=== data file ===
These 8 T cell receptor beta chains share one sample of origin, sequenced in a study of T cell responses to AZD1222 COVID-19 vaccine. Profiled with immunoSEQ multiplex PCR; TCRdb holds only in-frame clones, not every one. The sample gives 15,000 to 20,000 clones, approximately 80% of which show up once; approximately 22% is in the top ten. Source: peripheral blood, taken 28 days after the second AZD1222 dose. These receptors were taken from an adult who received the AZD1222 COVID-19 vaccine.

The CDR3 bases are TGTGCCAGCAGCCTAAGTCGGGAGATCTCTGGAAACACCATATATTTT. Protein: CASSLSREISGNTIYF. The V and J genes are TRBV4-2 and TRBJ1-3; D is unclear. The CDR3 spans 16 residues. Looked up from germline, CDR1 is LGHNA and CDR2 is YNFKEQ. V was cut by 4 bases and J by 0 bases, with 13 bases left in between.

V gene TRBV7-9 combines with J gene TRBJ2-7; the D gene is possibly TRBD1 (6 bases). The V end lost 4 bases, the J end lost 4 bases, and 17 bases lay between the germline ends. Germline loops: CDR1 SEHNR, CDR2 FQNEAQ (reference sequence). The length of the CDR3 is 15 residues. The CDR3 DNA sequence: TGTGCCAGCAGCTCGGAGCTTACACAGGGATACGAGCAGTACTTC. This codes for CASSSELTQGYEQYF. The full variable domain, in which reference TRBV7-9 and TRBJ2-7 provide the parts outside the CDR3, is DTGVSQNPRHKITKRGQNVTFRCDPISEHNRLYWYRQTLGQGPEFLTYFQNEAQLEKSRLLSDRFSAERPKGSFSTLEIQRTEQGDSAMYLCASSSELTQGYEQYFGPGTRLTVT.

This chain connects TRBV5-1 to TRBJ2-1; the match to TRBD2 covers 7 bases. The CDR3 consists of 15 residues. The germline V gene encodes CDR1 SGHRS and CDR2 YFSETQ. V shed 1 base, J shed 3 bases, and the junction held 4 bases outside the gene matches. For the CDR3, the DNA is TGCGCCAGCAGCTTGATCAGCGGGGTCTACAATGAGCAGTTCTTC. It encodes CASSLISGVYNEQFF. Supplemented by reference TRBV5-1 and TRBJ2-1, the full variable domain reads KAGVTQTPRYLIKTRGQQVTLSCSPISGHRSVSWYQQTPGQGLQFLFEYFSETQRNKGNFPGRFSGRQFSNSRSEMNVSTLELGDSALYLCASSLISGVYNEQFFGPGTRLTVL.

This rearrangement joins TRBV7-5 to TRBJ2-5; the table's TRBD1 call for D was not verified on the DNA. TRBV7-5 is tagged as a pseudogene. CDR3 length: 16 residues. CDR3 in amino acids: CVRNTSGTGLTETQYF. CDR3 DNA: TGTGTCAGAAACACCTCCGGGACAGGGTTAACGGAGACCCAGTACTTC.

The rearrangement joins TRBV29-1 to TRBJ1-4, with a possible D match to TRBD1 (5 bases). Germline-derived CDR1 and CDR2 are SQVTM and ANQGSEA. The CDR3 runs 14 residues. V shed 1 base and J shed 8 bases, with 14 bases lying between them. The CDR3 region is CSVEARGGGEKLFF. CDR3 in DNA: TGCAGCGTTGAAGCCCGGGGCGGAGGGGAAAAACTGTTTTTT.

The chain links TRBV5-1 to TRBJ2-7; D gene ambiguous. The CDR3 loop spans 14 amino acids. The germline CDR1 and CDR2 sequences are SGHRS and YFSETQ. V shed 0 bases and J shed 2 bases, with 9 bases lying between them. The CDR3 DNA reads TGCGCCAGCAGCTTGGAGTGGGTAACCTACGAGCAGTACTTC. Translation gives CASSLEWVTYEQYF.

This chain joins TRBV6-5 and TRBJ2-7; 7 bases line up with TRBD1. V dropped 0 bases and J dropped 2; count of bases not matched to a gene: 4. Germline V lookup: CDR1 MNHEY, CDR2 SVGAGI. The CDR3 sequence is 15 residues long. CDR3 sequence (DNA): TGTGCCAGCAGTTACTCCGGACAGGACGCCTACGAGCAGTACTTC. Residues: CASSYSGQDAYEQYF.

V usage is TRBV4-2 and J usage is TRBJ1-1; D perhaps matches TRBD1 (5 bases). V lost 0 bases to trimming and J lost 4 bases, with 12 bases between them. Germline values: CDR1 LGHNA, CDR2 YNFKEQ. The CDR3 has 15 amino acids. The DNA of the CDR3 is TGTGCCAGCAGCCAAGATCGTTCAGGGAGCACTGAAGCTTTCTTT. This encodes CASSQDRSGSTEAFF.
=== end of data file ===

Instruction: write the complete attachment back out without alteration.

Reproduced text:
These 8 T cell receptor beta chains share one sample of origin, sequenced in a study of T cell responses to AZD1222 COVID-19 vaccine. Profiled with immunoSEQ multiplex PCR; TCRdb holds only in-frame clones, not every one. The sample gives 15,000 to 20,000 clones, approximately 80% of which show up once; approximately 22% is in the top ten. Source: peripheral blood, taken 28 days after the second AZD1222 dose. These receptors were taken from an adult who received the AZD1222 COVID-19 vaccine.

The CDR3 bases are TGTGCCAGCAGCCTAAGTCGGGAGATCTCTGGAAACACCATATATTTT. Protein: CASSLSREISGNTIYF. The V and J genes are TRBV4-2 and TRBJ1-3; D is unclear. The CDR3 spans 16 residues. Looked up from germline, CDR1 is LGHNA and CDR2 is YNFKEQ. V was cut by 4 bases and J by 0 bases, with 13 bases left in between.

V gene TRBV7-9 combines with J gene TRBJ2-7; the D gene is possibly TRBD1 (6 bases). The V end lost 4 bases, the J end lost 4 bases, and 17 bases lay between the germline ends. Germline loops: CDR1 SEHNR, CDR2 FQNEAQ (reference sequence). The length of the CDR3 is 15 residues. The CDR3 DNA sequence: TGTGCCAGCAGCTCGGAGCTTACACAGGGATACGAGCAGTACTTC. This codes for CASSSELTQGYEQYF. The full variable domain, in which reference TRBV7-9 and TRBJ2-7 provide the parts outside the CDR3, is DTGVSQNPRHKITKRGQNVTFRCDPISEHNRLYWYRQTLGQGPEFLTYFQNEAQLEKSRLLSDRFSAERPKGSFSTLEIQRTEQGDSAMYLCASSSELTQGYEQYFGPGTRLTVT.

This chain connects TRBV5-1 to TRBJ2-1; the match to TRBD2 covers 7 bases. The CDR3 consists of 15 residues. The germline V gene encodes CDR1 SGHRS and CDR2 YFSETQ. V shed 1 base, J shed 3 bases, and the junction held 4 bases outside the gene matches. For the CDR3, the DNA is TGCGCCAGCAGCTTGATCAGCGGGGTCTACAATGAGCAGTTCTTC. It encodes CASSLISGVYNEQFF. Supplemented by reference TRBV5-1 and TRBJ2-1, the full variable domain reads KAGVTQTPRYLIKTRGQQVTLSCSPISGHRSVSWYQQTPGQGLQFLFEYFSETQRNKGNFPGRFSGRQFSNSRSEMNVSTLELGDSALYLCASSLISGVYNEQFFGPGTRLTVL.

This rearrangement joins TRBV7-5 to TRBJ2-5; the table's TRBD1 call for D was not verified on the DNA. TRBV7-5 is tagged as a pseudogene. CDR3 length: 16 residues. CDR3 in amino acids: CVRNTSGTGLTETQYF. CDR3 DNA: TGTGTCAGAAACACCTCCGGGACAGGGTTAACGGAGACCCAGTACTTC.

The rearrangement joins TRBV29-1 to TRBJ1-4, with a possible D match to TRBD1 (5 bases). Germline-derived CDR1 and CDR2 are SQVTM and ANQGSEA. The CDR3 runs 14 residues. V shed 1 base and J shed 8 bases, with 14 bases lying between them. The CDR3 region is CSVEARGGGEKLFF. CDR3 in DNA: TGCAGCGTTGAAGCCCGGGGCGGAGGGGAAAAACTGTTTTTT.

The chain links TRBV5-1 to TRBJ2-7; D gene ambiguous. The CDR3 loop spans 14 amino acids. The germline CDR1 and CDR2 sequences are SGHRS and YFSETQ. V shed 0 bases and J shed 2 bases, with 9 bases lying between them. The CDR3 DNA reads TGCGCCAGCAGCTTGGAGTGGGTAACCTACGAGCAGTACTTC. Translation gives CASSLEWVTYEQYF.

This chain joins TRBV6-5 and TRBJ2-7; 7 bases line up with TRBD1. V dropped 0 bases and J dropped 2; count of bases not matched to a gene: 4. Germline V lookup: CDR1 MNHEY, CDR2 SVGAGI. The CDR3 sequence is 15 residues long. CDR3 sequence (DNA): TGTGCCAGCAGTTACTCCGGACAGGACGCCTACGAGCAGTACTTC. Residues: CASSYSGQDAYEQYF.

V usage is TRBV4-2 and J usage is TRBJ1-1; D perhaps matches TRBD1 (5 bases). V lost 0 bases to trimming and J lost 4 bases, with 12 bases between them. Germline values: CDR1 LGHNA, CDR2 YNFKEQ. The CDR3 has 15 amino acids. The DNA of the CDR3 is TGTGCCAGCAGCCAAGATCGTTCAGGGAGCACTGAAGCTTTCTTT. This encodes CASSQDRSGSTEAFF.